Easy wasn’t going to be an option.
The Lakers, seemingly underdogs in seeding only, got outplayed by the hungry Phoenix Suns in a 99-90 loss to open their first-round series on Sunday.
The Lakers will have a chance to even the series against No. 2-seeded Phoenix on Tuesday.
Chris Paul and LeBron James both were sent to the court with injuries, grabbing at their battered bodies. A scuffle broke out with Suns guard Cameron Payne getting ejected. And chants of “Beat L.A.” echoed inside the Suns’ arena, Phoenix winning its first playoff game since Game 4 of the 2010 Western Conference finals.
Paul left the game in the first half after sustaining a bruised shoulder, stunning the Phoenix crowd into silence.
Players from both teams gathered around the veteran point guard as he was on the court during a timeout, his good friend James helping him to his feet before Paul went to the Suns locker room.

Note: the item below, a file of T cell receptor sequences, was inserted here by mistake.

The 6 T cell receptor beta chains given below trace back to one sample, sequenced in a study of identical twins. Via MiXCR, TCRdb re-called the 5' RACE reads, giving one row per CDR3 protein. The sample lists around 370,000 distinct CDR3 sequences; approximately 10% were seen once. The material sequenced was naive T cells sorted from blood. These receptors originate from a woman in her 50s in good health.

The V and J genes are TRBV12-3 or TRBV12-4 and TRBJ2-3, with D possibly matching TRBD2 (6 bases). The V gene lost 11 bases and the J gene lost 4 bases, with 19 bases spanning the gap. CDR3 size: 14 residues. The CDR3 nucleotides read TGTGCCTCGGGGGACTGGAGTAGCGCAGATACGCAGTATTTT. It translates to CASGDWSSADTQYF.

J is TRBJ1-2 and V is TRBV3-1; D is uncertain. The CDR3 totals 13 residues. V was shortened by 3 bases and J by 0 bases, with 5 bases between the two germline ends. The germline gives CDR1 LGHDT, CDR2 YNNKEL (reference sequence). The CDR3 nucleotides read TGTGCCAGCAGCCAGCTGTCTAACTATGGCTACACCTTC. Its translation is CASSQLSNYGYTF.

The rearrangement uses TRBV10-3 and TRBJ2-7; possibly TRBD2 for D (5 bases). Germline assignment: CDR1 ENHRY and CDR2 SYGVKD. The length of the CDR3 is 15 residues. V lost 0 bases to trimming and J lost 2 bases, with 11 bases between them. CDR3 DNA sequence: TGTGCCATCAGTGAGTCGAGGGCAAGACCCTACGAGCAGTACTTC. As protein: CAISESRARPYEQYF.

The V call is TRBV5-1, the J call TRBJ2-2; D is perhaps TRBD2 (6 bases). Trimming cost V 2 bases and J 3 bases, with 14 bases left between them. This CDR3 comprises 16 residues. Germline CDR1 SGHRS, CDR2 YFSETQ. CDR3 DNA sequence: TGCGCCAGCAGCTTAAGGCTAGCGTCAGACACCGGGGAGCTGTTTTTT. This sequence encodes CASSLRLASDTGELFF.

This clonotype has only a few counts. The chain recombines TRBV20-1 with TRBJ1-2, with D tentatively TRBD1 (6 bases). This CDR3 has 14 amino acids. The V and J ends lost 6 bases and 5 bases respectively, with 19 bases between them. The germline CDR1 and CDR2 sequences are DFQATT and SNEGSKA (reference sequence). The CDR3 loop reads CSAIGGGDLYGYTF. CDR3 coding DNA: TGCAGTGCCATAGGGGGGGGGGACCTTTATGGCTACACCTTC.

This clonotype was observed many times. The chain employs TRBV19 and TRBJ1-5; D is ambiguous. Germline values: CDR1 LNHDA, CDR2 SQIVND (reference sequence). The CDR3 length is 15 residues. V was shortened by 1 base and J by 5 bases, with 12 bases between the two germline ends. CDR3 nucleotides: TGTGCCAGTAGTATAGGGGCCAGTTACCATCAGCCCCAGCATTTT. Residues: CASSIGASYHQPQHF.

The injury happened on a strange play, with Paul in the air challenging James on a put-back attempt. As Paul landed, his arm connected with teammate Cameron Johnson’s torso, sending Paul to the court in considerable pain.
Suns general manager James Jones followed him into the locker room, and the crowd roared when Paul managed to return a few minutes later.
He favored the arm the rest of the game, opening the door for Devin Booker (34 points) and Deandre Ayton (21 points, 16 rebounds) to carry the Suns to the win.
James hit the court hard in the second half when Paul snuck in front of him after a missed free throw, forcing him to land awkwardly on his left shoulder. In the aftermath of the foul, Payne and Alex Caruso jostled with each other, and Montrezl Harrell got involved in the altercation, with Payne getting ejected after he threw the ball at Caruso.
The drama and emotion provided some cover for the Lakers, who weren’t consistent on defense and largely ineffective on offense.
James led the Lakers with 18 points, Anthony Davis scored only 13 and the team made less than 27% of its shots from three-point range and less than 61% from the free-throw line.
This story originally appeared in Los Angeles Times.